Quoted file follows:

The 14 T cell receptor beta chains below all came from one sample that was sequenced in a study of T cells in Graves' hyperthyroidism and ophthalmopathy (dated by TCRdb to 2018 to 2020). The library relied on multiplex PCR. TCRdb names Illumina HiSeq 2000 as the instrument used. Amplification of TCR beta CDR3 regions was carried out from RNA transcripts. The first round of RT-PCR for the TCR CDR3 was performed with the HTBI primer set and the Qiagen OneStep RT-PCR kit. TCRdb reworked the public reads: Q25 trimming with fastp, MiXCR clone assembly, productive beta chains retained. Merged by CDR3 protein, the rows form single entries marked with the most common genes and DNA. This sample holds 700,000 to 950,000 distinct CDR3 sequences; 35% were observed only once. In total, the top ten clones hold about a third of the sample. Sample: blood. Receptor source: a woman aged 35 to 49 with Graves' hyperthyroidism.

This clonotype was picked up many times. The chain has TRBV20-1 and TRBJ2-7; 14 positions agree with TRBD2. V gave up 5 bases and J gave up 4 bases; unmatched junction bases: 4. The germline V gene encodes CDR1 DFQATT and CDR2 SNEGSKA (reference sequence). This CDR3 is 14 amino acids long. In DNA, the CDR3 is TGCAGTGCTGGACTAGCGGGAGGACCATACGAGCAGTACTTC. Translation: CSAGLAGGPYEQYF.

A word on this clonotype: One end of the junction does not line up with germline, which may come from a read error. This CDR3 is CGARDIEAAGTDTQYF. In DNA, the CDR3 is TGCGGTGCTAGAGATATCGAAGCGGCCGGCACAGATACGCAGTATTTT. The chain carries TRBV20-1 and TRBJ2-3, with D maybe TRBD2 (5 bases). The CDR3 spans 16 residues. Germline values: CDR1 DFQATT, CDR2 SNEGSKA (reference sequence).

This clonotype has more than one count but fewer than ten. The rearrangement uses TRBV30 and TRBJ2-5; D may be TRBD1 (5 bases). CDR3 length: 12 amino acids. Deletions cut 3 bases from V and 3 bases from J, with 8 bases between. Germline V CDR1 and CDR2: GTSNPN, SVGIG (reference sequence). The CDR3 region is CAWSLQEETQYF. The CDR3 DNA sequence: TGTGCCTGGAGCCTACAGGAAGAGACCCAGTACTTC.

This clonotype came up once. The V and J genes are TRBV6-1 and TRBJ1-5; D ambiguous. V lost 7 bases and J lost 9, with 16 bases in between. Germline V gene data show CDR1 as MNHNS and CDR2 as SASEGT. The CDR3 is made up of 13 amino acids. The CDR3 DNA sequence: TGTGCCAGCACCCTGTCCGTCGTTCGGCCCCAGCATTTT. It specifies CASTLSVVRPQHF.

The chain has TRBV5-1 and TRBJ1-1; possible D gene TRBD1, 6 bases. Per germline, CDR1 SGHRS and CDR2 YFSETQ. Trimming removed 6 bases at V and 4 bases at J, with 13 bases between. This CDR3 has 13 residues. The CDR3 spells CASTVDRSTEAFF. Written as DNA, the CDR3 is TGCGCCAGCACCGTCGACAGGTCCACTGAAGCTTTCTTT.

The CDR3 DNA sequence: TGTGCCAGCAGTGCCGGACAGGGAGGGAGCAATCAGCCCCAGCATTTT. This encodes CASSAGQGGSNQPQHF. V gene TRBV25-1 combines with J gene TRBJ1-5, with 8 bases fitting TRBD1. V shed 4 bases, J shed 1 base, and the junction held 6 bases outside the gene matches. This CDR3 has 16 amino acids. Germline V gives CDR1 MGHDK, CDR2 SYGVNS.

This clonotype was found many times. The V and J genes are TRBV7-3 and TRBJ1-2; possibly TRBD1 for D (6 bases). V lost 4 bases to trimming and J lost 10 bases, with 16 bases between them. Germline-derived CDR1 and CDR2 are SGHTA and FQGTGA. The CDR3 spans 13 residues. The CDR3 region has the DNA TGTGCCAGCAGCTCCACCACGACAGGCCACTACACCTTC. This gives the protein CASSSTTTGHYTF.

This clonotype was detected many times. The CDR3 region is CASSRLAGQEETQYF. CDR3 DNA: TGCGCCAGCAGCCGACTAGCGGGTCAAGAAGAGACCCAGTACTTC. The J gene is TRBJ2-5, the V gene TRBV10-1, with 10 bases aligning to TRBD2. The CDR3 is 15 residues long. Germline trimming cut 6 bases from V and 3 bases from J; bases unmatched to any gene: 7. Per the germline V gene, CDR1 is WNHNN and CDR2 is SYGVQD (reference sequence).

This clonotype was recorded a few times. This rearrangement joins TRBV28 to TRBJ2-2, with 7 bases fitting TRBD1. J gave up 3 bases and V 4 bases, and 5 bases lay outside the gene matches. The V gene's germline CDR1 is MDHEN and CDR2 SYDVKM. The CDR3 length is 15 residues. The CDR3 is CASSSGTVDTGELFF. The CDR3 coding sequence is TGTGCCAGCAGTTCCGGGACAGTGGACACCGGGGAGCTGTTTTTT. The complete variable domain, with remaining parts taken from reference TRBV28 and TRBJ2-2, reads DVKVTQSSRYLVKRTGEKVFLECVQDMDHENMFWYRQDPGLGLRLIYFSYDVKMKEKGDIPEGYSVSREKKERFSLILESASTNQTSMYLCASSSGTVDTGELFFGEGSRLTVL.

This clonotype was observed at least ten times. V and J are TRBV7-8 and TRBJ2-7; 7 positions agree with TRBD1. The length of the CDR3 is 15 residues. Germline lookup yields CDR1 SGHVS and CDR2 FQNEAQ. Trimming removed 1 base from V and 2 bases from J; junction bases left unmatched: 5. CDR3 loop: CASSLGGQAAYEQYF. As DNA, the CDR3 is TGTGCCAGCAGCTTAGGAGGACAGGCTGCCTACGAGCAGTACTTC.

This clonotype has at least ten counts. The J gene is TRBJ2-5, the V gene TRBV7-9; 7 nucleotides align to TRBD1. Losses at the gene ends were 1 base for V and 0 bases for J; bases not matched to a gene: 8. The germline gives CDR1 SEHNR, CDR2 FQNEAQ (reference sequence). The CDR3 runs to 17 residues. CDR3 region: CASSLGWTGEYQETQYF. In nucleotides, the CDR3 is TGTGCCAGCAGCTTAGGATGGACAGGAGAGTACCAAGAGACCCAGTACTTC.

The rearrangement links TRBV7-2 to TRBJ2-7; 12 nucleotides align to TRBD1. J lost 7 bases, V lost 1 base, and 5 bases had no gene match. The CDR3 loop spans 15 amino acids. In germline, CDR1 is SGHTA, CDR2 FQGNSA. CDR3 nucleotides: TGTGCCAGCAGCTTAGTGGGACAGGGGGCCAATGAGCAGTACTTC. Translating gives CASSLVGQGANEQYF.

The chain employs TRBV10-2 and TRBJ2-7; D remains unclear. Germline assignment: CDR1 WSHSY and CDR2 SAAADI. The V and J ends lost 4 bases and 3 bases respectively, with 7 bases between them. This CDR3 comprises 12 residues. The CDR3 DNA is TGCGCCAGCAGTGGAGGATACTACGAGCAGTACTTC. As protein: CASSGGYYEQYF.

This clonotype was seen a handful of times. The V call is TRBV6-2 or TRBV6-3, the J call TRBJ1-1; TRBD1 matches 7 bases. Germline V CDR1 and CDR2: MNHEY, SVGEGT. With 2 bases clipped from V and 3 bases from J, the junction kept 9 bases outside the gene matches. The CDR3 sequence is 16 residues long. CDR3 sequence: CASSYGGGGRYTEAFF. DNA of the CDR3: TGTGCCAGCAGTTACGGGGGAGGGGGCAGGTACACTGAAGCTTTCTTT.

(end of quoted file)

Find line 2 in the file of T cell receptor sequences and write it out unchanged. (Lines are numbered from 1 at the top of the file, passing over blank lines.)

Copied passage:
This clonotype was picked up many times. The chain has TRBV20-1 and TRBJ2-7; 14 positions agree with TRBD2. V gave up 5 bases and J gave up 4 bases; unmatched junction bases: 4. The germline V gene encodes CDR1 DFQATT and CDR2 SNEGSKA (reference sequence). This CDR3 is 14 amino acids long. In DNA, the CDR3 is TGCAGTGCTGGACTAGCGGGAGGACCATACGAGCAGTACTTC. Translation: CSAGLAGGPYEQYF.